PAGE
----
Saturday 26 January 1660/61

Within all the morning. About noon comes one that had formerly known me and I him, but I know not his name, to borrow 5l. of me, but I had the wit to deny him.

There dined with me this day both the Pierces and their wives, and Captain Cuttance, and Lieutenant Lambert, with whom we made ourselves very merry by taking away his ribbans and garters, having made him to confess that he is lately married.

The company being gone I went to my lute till night, and so to bed.

20 Annotations

First Reading

Bradford  •  Link

"with whom we made ourselves very merry by taking away his ribbans and garters, having made him to confess that he is lately married."
How different from the undignified behavior, last year, of our friends the---oh, fie, what was the name of the couple who made a spectacle of themselves over their ribbons &c., and when?

Bradford  •  Link

"About noon comes one that had formerly known me and I him, but I know not his name, to borrow 5l. of me, but I had the wit to deny him."

Kafka ou Beckett, avant la lettre.

A. De Araujo  •  Link

"but I had the wit to deny him" If a "friend" borrows money from you, you probably will lose the "friend" and the money; it follows that you have to have the wit to deny it, in which case you will lose just the "friend".

Andrew Hamilton  •  Link

Here's the scene, from Tuesday 24 Jauary 1659/60. The difference in Sam's sense of ease in the two entries is worth pondering -- the young man of a year ago uncertain about his dignity vs. the confident Sam of today.

There when we came we found Mrs. Carrick very fine, and one Mr. Lucy, who called one another husband and wife, and after dinner a great deal of mad stir. There was pulling off Mrs. bride's and Mr. bridegroom's ribbons;1 with a great deal of fooling among them that I and my wife did not like.


The scramble for ribbons, here mentioned by Pepys in connection with weddings (see also January 26th, 1660-61, and February 8th, 1662-3), doubtless formed part of the ceremony of undressing the bridegroom, which, as the age became more refined, fell into disuse. All the old plays are silent on the custom; the earliest notice of which occurs in the old ballad of the wedding of Arthur O'Bradley, printed in the Appendix to "Robin Hood," 1795, where we read-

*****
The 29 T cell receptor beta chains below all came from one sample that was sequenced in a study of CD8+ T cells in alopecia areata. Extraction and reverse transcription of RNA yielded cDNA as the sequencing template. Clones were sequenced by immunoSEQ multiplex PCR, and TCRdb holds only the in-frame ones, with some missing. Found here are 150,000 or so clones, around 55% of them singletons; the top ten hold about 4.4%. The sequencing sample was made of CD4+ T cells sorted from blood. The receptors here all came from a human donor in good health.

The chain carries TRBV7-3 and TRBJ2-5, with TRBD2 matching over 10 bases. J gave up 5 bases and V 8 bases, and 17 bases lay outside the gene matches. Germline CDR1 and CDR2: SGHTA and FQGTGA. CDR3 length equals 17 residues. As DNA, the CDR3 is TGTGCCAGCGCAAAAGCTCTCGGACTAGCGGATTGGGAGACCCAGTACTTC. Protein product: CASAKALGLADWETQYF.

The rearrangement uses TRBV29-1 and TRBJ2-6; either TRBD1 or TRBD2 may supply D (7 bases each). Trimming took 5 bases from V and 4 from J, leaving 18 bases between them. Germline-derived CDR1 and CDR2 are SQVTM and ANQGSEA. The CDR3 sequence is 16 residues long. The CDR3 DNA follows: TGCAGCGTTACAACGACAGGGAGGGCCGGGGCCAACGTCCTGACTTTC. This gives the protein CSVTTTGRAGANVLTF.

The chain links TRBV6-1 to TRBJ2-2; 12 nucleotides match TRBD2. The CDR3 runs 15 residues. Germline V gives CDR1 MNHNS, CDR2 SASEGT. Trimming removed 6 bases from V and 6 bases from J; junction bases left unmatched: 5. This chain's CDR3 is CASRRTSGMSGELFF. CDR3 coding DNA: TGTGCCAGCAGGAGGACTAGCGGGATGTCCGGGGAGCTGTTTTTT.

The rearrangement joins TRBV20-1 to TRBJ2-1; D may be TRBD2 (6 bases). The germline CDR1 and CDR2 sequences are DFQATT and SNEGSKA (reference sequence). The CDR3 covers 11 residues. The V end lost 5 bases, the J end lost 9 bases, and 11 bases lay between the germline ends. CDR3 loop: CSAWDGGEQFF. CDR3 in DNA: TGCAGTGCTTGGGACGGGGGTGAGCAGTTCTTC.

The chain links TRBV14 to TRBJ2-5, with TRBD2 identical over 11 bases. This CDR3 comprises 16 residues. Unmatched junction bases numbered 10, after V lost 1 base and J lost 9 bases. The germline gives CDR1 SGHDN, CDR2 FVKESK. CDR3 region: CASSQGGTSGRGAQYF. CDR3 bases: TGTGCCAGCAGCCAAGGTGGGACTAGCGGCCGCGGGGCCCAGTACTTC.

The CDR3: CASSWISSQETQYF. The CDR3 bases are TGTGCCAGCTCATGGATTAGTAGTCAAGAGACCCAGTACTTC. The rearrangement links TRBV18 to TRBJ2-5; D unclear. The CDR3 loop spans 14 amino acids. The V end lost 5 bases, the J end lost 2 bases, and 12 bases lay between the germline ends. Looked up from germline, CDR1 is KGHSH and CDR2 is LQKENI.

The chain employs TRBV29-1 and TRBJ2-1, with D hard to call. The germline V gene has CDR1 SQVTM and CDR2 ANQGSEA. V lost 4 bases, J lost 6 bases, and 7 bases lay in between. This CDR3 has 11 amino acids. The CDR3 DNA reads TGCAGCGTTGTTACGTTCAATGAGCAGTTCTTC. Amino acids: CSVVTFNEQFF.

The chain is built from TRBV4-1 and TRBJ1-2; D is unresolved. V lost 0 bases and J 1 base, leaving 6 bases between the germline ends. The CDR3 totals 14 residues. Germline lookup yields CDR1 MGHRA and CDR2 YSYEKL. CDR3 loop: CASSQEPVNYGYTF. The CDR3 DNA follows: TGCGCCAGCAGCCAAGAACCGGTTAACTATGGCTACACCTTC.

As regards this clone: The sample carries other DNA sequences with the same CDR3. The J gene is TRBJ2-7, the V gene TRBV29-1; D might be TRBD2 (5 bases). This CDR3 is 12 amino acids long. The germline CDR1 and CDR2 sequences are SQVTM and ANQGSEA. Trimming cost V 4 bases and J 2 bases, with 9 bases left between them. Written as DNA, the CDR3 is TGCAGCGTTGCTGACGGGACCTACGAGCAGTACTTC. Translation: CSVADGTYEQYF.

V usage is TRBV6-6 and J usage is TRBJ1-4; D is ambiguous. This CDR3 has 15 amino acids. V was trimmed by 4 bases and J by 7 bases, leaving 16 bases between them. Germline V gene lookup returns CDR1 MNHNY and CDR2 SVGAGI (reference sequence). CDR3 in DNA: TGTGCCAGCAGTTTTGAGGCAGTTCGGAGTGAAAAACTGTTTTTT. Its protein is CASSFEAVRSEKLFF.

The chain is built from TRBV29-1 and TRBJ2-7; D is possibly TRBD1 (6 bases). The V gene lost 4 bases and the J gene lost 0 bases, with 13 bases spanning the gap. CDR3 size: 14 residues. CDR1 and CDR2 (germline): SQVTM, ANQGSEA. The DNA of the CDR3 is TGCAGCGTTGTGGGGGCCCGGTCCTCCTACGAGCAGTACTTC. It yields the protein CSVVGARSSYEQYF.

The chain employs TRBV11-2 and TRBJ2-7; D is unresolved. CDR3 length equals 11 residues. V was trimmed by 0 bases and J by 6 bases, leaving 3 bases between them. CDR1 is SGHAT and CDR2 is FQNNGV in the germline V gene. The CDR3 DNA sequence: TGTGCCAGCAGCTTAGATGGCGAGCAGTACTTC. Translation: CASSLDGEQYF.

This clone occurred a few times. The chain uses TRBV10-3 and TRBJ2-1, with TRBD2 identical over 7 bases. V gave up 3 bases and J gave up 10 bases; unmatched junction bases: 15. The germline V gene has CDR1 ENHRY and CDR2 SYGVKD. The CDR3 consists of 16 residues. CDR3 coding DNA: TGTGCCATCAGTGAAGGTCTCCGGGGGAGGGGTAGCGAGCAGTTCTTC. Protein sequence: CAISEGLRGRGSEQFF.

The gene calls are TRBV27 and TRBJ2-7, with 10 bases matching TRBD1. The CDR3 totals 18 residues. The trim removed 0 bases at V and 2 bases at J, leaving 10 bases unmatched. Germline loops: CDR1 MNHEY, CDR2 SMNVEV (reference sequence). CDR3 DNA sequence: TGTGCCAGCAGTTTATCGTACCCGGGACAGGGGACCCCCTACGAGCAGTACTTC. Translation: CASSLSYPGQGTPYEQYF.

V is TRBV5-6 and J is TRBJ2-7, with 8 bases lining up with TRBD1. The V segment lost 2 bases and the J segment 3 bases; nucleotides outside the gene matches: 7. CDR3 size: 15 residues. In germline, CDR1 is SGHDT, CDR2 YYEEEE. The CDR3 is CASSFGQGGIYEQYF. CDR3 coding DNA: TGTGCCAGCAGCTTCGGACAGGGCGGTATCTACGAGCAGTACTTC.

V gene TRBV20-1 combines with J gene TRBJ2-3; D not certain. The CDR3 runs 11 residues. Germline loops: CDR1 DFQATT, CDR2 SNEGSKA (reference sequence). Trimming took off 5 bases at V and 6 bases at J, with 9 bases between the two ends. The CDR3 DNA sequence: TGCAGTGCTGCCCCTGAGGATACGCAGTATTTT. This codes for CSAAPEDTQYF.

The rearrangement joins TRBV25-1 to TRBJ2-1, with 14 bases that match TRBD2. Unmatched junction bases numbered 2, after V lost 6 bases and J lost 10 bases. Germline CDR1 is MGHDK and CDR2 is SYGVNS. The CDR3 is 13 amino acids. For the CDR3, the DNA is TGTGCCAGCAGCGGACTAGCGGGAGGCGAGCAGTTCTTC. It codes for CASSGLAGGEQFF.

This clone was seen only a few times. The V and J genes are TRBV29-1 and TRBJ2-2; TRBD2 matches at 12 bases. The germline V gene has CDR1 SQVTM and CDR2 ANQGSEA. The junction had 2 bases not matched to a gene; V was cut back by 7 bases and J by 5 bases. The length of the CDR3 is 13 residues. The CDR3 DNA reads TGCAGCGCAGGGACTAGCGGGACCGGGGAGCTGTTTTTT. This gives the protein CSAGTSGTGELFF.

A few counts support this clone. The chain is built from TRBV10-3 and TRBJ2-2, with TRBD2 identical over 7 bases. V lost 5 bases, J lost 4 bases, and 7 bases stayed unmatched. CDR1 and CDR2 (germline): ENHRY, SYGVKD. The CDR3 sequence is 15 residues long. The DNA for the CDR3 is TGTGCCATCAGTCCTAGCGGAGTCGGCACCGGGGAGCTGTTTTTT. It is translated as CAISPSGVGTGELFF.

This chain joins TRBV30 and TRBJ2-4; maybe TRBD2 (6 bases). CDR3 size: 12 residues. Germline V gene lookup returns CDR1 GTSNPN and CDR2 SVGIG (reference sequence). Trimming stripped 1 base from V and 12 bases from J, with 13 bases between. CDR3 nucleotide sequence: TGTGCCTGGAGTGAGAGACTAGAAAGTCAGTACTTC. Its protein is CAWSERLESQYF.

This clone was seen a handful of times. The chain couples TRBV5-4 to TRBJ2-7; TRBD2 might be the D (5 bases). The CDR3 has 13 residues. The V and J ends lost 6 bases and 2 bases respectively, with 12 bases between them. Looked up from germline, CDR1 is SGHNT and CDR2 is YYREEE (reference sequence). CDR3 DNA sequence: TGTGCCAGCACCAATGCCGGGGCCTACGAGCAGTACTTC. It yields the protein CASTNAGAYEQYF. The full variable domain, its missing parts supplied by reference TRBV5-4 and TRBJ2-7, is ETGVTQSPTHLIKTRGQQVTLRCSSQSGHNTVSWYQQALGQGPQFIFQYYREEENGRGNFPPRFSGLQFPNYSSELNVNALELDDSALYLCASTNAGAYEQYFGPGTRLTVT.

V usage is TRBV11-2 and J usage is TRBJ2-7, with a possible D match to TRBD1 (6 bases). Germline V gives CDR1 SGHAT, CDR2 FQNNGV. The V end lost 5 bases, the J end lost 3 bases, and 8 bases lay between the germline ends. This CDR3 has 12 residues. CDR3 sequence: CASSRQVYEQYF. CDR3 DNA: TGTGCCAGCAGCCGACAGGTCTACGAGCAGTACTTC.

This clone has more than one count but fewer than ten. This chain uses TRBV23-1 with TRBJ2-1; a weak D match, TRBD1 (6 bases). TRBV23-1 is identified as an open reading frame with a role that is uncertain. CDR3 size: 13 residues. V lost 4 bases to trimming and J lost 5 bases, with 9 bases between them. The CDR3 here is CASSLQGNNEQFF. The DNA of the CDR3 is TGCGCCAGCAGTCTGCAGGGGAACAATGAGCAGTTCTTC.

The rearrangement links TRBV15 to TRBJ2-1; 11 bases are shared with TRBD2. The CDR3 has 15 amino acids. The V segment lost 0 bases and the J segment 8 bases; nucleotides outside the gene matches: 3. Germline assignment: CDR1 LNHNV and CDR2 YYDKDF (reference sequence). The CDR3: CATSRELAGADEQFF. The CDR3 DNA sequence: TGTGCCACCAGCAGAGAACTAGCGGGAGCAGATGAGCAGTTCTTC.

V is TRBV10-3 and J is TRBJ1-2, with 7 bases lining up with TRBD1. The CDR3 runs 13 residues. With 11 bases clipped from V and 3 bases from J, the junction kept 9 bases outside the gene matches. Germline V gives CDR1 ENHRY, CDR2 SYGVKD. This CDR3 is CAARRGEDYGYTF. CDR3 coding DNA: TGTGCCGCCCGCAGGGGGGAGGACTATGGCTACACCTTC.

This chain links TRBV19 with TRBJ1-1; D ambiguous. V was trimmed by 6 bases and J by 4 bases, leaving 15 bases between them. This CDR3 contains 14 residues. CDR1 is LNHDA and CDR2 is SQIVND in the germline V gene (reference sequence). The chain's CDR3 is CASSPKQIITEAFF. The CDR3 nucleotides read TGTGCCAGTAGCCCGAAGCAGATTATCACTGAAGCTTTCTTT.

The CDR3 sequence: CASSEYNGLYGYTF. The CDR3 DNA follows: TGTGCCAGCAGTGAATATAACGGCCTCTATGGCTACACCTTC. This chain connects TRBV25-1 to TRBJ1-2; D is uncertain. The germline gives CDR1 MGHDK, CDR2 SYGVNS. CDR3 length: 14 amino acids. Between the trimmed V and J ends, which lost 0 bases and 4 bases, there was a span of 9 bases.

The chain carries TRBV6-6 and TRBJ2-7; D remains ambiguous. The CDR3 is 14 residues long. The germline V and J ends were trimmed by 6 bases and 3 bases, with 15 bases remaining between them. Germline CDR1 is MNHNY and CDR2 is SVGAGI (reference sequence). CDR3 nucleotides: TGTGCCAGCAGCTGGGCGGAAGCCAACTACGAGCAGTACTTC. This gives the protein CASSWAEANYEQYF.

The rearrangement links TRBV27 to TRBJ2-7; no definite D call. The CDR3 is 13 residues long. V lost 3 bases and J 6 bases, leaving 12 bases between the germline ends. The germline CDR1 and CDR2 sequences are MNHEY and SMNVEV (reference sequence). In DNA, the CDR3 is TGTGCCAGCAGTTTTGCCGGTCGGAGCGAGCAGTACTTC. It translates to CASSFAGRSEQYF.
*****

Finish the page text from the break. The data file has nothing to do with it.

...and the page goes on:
"Then got they his points and his garters,
And cut them in pieces like martyrs;
And then they all did play
For the honour of Arthur O'Bradley."

Sir Winston Churchill also observes ('Divi Britannici,' p. 340) that James I. was no more troubled at his querulous countrymen robbing him than a bridegroom at the losing of his points and garters. Lady Fanshawe, in her 'Memoirs,' says, that at the nuptials of Charles II. and the Infanta, "the Bishop of London declared them married in the name of the Father, the Son, and the Holy Ghost; and then they caused the ribbons her Majesty wore to be cut in little pieces; and as far as they would go, every one had some." The practice still survives in the form of wedding favours.

A similar custom is still of every day's occurrence at Dieppe. Upon the morrow after their marriage, the bride and bridegroom perambulate the streets, followed by a numerous cortege, the guests at the wedding festival, two and two; each individual wearing two bits of narrow ribbon, about two inches in length, of different colours, which are pinned crossways upon the breast. These morsels of ribbons originally formed the garters of the bride and bridegroom, which had been divided amidst boisterous mirth among the assembled company, the moment the happy pair had been formally installed in the bridal bed."Ex. inf. Mr. William .Hughes, Belvedere, Jersey."B.

vincent  •  Link

I guess the Pierces had more fun with the 'lefttenants' ribbons and other pieces of linen than displaying their own dirty linen.

vincent  •  Link

"...within all morning..." No gastric problems and no spliting head?

dirk  •  Link

"to borrow 5£.”

Two days ago the same sum of five pounds was what it cost Sam to provide an elaborate meal for eight persons (and some more probably, as nine were expected - and quantities would have been such as to provide for the required leftovers too). This gives us some idea of the value of a fiver in everyday life: must have been somewhere around 150-200£ present value (conservative estimate) ???

That would be a lot of money to lend on trust to somebody whose name one can’t even remember…

vincent  •  Link

5L was a "bloody fortune". the first time I had a five Pound note in me hand was when I took out my savings to go on a trip to Roma.

Sam did get for sub letting his old place on the axe."...This afternoon I agreed to let my house quite out of my hands to Mr. Dalton (one of the wine sellers to the King, with whom I had drunk in the old wine cellar two or three times) for L41..."